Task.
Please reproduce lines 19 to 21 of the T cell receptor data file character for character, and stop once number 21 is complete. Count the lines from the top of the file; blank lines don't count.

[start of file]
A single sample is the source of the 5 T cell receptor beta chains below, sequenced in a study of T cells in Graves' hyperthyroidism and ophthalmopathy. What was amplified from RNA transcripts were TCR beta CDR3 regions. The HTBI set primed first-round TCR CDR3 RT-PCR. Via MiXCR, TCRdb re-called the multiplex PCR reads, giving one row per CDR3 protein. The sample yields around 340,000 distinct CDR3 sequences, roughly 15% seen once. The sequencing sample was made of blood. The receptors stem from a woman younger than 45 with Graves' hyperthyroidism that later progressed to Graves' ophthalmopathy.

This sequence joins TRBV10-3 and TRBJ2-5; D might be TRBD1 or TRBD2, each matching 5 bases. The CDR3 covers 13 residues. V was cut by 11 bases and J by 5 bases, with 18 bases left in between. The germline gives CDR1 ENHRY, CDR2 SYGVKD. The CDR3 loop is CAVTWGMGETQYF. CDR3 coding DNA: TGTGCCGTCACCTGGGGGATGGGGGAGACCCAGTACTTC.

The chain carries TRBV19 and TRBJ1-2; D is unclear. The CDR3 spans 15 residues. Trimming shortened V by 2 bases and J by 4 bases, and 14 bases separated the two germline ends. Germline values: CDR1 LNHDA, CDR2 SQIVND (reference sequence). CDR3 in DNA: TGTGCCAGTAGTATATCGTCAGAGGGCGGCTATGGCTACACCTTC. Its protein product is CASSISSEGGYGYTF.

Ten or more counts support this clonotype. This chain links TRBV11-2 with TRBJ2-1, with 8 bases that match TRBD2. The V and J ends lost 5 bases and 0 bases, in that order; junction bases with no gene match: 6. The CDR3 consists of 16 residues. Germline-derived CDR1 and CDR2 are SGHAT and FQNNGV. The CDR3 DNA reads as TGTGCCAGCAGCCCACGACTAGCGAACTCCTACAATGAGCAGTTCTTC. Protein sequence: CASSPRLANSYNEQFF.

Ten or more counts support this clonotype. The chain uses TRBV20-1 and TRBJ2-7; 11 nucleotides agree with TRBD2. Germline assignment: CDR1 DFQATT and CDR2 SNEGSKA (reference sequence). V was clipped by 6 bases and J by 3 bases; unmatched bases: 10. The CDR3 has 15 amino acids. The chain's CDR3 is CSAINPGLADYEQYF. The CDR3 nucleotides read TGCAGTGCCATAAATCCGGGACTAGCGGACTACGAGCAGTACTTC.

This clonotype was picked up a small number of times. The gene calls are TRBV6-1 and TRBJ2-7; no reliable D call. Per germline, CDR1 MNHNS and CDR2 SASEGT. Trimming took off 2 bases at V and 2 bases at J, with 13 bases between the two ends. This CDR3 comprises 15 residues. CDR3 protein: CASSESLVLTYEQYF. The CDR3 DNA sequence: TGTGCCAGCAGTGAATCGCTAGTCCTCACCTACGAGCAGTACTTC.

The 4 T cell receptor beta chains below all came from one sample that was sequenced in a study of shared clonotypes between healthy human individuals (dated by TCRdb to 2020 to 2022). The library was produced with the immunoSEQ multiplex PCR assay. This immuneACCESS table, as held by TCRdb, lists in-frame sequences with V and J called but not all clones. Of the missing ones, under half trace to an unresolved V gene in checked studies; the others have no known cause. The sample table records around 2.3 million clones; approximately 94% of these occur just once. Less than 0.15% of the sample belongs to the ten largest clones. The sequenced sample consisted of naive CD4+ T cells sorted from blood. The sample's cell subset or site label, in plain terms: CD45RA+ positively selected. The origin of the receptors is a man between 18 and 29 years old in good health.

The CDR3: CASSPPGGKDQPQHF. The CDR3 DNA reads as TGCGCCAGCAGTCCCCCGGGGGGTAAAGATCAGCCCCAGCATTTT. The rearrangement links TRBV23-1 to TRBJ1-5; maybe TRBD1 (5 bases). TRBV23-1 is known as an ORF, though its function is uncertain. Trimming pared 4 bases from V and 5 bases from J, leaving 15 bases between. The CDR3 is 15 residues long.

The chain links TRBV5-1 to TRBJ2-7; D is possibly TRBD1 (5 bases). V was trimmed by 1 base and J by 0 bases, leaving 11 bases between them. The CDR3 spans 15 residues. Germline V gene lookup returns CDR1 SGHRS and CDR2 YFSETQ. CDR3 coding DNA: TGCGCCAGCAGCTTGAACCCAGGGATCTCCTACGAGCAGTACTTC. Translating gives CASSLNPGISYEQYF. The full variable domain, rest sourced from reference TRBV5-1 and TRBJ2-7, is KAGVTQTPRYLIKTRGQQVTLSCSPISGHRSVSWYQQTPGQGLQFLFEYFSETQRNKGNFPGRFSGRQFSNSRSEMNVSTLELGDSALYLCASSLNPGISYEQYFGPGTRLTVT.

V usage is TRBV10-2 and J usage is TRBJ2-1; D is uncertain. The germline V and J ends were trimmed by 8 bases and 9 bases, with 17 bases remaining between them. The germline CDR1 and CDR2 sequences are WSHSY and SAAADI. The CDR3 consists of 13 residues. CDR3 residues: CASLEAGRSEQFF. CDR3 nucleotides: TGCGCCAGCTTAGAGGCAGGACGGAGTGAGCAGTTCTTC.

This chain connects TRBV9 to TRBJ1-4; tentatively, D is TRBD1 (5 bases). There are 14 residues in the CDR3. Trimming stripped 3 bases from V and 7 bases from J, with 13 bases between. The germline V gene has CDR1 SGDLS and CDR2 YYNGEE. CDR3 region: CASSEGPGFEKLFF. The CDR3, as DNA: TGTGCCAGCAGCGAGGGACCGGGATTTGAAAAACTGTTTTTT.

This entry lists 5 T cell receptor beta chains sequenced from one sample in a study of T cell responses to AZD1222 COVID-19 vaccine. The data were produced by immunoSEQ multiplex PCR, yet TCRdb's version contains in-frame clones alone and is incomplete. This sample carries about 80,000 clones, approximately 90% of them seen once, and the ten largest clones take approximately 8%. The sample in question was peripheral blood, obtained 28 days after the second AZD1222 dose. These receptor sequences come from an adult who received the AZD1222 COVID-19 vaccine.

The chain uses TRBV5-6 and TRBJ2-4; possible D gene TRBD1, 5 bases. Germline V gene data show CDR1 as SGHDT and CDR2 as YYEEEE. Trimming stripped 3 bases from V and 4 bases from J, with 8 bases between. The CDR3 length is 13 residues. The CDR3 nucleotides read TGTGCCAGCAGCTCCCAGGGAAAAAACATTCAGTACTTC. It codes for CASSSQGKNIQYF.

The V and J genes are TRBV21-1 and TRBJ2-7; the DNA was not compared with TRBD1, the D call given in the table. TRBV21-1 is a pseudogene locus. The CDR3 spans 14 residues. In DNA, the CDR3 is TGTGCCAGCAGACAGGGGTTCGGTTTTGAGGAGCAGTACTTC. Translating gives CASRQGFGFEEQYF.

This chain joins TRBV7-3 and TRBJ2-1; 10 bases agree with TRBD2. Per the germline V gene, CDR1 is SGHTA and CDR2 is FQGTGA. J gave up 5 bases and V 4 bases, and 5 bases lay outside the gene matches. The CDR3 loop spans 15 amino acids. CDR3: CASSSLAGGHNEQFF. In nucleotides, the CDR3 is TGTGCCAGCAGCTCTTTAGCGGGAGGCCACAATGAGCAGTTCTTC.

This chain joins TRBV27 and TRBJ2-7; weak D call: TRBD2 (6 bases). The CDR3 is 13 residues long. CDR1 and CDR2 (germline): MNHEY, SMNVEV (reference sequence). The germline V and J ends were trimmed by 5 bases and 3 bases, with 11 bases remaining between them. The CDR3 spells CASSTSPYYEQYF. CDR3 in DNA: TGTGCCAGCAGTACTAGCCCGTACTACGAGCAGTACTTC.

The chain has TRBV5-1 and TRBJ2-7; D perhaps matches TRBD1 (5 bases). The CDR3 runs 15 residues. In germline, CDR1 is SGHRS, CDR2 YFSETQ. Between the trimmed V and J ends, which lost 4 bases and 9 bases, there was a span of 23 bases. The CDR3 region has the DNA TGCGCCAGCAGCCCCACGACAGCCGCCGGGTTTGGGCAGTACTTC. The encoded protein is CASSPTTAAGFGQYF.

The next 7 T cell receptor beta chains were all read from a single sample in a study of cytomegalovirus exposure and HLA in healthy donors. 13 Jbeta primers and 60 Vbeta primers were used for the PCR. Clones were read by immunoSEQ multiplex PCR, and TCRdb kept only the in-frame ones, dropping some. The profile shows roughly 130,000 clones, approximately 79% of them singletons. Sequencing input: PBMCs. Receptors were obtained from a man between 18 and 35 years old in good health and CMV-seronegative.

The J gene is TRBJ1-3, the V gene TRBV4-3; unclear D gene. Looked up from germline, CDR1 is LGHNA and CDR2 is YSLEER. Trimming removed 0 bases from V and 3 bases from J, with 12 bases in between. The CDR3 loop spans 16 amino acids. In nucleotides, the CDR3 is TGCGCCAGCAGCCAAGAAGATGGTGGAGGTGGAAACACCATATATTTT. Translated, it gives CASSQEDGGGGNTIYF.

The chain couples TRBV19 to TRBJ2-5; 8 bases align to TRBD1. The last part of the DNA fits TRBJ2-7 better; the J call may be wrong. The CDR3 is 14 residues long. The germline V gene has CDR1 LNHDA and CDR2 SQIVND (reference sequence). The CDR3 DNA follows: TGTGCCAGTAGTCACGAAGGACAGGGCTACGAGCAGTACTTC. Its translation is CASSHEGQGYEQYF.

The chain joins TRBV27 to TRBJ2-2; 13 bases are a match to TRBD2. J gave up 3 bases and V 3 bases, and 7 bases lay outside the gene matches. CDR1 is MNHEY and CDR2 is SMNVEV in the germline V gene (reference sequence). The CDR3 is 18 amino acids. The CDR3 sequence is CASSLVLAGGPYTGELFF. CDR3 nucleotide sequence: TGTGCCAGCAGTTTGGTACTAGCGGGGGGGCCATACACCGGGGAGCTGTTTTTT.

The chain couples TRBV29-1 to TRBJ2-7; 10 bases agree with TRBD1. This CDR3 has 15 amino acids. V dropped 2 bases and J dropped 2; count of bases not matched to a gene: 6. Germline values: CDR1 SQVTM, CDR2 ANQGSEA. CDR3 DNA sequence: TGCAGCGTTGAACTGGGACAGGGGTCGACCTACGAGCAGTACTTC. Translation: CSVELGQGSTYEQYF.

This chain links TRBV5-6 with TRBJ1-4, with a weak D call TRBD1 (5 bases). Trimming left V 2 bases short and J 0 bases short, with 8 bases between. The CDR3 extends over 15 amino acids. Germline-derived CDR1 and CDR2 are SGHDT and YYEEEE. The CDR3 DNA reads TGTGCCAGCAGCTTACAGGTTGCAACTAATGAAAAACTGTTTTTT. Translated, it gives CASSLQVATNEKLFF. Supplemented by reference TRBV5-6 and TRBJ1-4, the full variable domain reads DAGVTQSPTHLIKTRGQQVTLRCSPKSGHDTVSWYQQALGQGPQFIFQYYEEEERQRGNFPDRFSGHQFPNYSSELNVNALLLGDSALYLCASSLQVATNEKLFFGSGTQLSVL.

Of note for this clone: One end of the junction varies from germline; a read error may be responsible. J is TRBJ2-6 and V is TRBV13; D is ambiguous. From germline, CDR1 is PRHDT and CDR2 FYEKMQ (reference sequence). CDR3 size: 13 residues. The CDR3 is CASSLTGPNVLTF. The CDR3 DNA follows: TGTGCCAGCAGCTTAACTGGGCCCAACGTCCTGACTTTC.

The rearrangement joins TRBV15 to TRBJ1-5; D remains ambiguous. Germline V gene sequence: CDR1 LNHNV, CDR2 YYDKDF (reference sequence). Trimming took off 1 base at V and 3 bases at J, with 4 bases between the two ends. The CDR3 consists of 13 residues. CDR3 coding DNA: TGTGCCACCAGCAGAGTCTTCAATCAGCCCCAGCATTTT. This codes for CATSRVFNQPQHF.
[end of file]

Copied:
The J gene is TRBJ1-3, the V gene TRBV4-3; unclear D gene. Looked up from germline, CDR1 is LGHNA and CDR2 is YSLEER. Trimming removed 0 bases from V and 3 bases from J, with 12 bases in between. The CDR3 loop spans 16 amino acids. In nucleotides, the CDR3 is TGCGCCAGCAGCCAAGAAGATGGTGGAGGTGGAAACACCATATATTTT. Translated, it gives CASSQEDGGGGNTIYF.

The chain couples TRBV19 to TRBJ2-5; 8 bases align to TRBD1. The last part of the DNA fits TRBJ2-7 better; the J call may be wrong. The CDR3 is 14 residues long. The germline V gene has CDR1 LNHDA and CDR2 SQIVND (reference sequence). The CDR3 DNA follows: TGTGCCAGTAGTCACGAAGGACAGGGCTACGAGCAGTACTTC. Its translation is CASSHEGQGYEQYF.

The chain joins TRBV27 to TRBJ2-2; 13 bases are a match to TRBD2. J gave up 3 bases and V 3 bases, and 7 bases lay outside the gene matches. CDR1 is MNHEY and CDR2 is SMNVEV in the germline V gene (reference sequence). The CDR3 is 18 amino acids. The CDR3 sequence is CASSLVLAGGPYTGELFF. CDR3 nucleotide sequence: TGTGCCAGCAGTTTGGTACTAGCGGGGGGGCCATACACCGGGGAGCTGTTTTTT.